INTO THE WILD

LO­CAL BACK­DROP BRINGS STORY OF SUR­VIVAL TO LIFE

The Gold Coast Bulletin - Play Magazine - - FRONT PAGE - DAVID BEDDOWS

Lost for weeks in the depths of the Ama­zon jun­gle with rot­ting feet and a body that re­fused to carry on, young Is­raeli back­packer Yossi Ghins­berg did the un­think­able: he cov­ered his body in fire ants and let them sting him into ac­tion.

With his chance of sur­vival hov­er­ing at close to zero, it was a move that would ul­ti­mately save the young ad­ven­turer’s life, the ex­cru­ci­at­ing stings of the tiny in­sects giv­ing him the in­jec­tion of pain and adren­a­line nec­es­sary to keep go­ing as he looked for a way out of a wilder­ness de­ter­mined to kill him.

“I ac­tu­ally went and shook a tree and show­ered my­self with them be­cause my feet couldn’t carry me any­more and I needed to stand,” he says.

“I show­ered my­self with the fire ants and, on the waves of pain, I man­aged to get up and keep on go­ing.”

It was 1981 and Ghins­berg, who had just fin­ished his manda­tory mil­i­tary ser­vice, had trav­elled to Bo­livia in search of a hid­den tribe he be­lieved was liv­ing deep within the Ama­zon.

With three oth­ers he met in the city of La Paz, Ghins­berg set off on the long and ar­du­ous trek into the un­known.

Two weeks into the trip, and no closer to find­ing the elu­sive tribe, ten­sions among the four spilt over and forced the group to split.

Ghins­berg and Amer­i­can pho­tog­ra­pher Mark Gale built a makeshift raft and sailed down the Beni River as the other two con­tin­ued on foot. They would never be seen again.

Not long into the river ride, dis­as­ter struck as the pair hit rag­ing rapids that tore their wooden boat apart.

Ghins­berg was thrown into the vi­o­lent waters and af­ter mirac­u­lously end­ing up on dry land, found him­self alone and with­out food or the faintest idea of how to get back to civil­i­sa­tion.

He trekked through the jun­gle for weeks, his feet slowly torn apart from the con­stant damp­ness as the wet sea­son took hold.

“Both my feet were much more than in­fected – I had no feet. They were two lumps,” he says. “There was no skin left on them.

“They were wet all the time and the muddy socks rubbed the skin off and then it got a fun­gal in­fec­tion. It was re­ally very ugly.”

In­fec­tion and ill­ness al­most killed him and with very lit­tle in the way of food he be­came just skin and bones.

Each day he had to fend off deadly snakes, spi­ders and jaguars, and if it wasn’t the an­i­mals try­ing to kill him, it was the earth try­ing to swal­low him.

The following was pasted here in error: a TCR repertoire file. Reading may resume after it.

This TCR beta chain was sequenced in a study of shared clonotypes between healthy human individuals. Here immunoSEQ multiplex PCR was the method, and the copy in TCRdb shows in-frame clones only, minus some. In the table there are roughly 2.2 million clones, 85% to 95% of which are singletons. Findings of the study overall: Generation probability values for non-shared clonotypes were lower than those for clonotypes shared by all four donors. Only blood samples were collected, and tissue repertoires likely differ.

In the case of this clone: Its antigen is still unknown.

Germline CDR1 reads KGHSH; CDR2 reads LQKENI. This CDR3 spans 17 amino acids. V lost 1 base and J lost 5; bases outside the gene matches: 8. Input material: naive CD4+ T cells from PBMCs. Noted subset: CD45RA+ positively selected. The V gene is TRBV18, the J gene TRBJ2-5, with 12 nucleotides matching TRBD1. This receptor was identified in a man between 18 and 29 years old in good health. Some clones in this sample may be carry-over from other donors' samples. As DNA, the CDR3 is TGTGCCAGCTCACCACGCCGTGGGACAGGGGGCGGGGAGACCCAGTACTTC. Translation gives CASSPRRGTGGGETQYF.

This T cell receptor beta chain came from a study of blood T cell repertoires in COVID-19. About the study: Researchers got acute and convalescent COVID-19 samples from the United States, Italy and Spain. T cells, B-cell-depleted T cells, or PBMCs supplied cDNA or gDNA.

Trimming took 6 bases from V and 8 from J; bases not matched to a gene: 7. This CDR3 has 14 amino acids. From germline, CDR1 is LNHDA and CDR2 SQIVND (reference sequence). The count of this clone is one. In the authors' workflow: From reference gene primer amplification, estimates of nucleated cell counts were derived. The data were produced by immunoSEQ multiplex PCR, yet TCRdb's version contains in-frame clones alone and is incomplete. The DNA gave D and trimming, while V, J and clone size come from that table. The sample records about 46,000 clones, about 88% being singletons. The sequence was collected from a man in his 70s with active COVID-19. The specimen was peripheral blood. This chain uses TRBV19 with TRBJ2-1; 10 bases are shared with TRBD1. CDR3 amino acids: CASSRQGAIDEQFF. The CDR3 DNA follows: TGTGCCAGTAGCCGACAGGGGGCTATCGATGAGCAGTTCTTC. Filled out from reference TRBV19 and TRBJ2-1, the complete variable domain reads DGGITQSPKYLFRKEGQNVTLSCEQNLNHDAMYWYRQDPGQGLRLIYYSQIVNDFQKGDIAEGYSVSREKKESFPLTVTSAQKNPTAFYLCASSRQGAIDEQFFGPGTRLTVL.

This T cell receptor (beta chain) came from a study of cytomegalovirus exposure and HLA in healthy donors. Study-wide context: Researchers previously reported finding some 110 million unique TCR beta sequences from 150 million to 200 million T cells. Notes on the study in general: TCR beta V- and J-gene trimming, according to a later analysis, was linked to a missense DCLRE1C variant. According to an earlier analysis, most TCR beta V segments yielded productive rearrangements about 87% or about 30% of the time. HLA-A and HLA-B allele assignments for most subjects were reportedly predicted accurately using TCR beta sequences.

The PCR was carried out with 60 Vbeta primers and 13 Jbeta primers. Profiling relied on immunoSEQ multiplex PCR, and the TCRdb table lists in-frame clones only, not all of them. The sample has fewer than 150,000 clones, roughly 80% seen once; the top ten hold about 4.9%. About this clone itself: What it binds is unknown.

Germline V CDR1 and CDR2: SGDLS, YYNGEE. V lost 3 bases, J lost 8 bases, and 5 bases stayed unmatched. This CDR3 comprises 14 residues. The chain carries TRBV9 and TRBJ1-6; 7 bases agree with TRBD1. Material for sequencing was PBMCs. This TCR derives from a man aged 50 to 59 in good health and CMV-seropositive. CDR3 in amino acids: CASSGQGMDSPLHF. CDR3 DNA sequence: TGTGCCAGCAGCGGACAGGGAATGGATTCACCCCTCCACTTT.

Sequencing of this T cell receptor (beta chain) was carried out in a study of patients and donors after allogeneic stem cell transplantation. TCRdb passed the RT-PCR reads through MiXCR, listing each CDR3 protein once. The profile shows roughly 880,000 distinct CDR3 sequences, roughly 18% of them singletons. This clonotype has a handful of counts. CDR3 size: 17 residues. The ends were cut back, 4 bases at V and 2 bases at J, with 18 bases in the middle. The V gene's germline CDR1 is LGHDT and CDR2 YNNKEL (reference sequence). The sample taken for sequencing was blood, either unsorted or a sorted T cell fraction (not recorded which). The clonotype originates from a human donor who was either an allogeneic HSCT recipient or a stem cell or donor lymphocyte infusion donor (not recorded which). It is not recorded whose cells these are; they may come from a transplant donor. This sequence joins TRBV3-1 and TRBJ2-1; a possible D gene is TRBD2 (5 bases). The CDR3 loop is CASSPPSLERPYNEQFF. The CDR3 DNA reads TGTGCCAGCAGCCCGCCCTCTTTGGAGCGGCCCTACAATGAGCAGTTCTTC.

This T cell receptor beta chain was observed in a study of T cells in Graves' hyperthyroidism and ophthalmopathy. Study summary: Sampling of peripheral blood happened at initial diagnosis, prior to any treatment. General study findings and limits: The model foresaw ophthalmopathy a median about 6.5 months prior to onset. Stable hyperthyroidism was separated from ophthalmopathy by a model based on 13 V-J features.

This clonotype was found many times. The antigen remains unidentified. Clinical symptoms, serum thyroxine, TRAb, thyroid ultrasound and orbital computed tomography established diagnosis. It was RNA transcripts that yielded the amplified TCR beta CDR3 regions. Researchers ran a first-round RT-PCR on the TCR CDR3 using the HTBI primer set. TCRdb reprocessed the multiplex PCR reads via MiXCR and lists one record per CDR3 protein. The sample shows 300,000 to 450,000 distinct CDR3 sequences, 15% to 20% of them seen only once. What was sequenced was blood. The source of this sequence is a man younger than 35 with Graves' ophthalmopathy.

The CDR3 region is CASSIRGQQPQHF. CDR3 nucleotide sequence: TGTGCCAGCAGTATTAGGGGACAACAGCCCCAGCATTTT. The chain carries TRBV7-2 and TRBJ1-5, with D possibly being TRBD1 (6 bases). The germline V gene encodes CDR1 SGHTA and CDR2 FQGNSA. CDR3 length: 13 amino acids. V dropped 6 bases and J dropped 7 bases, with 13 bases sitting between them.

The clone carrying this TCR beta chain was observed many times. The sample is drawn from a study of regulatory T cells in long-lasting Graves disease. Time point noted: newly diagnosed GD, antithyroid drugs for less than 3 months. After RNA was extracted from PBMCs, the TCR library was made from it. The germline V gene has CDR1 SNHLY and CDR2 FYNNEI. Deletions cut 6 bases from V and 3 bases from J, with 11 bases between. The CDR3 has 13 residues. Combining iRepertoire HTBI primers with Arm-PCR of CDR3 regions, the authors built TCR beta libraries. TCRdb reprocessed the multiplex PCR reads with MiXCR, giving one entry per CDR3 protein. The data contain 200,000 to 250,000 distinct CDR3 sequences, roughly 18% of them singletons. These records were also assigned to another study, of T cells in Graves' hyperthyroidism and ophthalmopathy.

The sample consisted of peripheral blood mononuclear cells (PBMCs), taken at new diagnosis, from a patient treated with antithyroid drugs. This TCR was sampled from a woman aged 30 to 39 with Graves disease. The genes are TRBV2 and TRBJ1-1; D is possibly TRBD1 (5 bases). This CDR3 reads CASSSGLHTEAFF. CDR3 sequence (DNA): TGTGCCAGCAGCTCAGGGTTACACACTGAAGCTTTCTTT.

“There was one mo­ment where I al­most at­tempted to kill my­self. I was drown­ing in a swamp and I just couldn’t get out of it,” he says.

“I had a medicine kit and there were 50 or 60 pills and I took them out and al­most swal­lowed them.

“The thing is I thought about my mother at that mo­ment and thought that I can’t do it af­ter 19 days.

“If I had done it on the first or sec­ond day, OK, but af­ter 19 days of en­durance ... so I just threw the pills away and kept swim­ming in thick mud un­til I fi­nally got out.”

Ghins­berg’s har­row­ing story, and the in­cred­i­ble de­ter­mi­na­tion of Gale to find and res­cue his friend de­spite of­fi­cials say­ing he was dead, is told in the up­com­ing movie, Jun­gle, star­ring Harry Pot­ter star Daniel Rad­cliffe as the Is­raeli back­packer and di­rected by Aus­tralian Greg McLean ( Wolf Creek).

Ghins­berg says the Bri­tish ac­tor was the per­fect choice to play him in the movie and was happy with the way he was por­trayed in the movie.

“(Rad­cliffe) did a great job. I feel that it’s a priv­i­lege to be played by one of the most iconic fig­ures in con­tem­po­rary times, prob­a­bly one of the most recog­nis­able faces in the world,” he says. “He stud­ied me; lis­tened to the mu­sic I was lis­ten­ing to at the time, read the books I was read­ing at the time and worked with a dic­tion coach to speak like an Is­raeli.”

The movie brings to life some of the hor­ri­fy­ing ex­pe­ri­ences Ghins­berg en­dured in the jun­gle and he says things were so bad, the film­mak­ers didn’t need to over drama­tise for ef­fect.

“When you make the movie you have to edit out rather than look for ex­tra drama – there was no need to drama­tise the story. There was enough drama there,” he said.

Jun­gle is out in ma­jor cinemas across the coun­try today

BOTH MY FEET WERE MUCH MORE THAN IN­FECTED – I HAD NO FEET. THERE WAS NO SKIN LEFT ON THEM

Daniel Rad­cliffe stars in the new thriller Jun­gle, a re­mark­able tale of sur­vival di­rected by Aussie Greg McLean.

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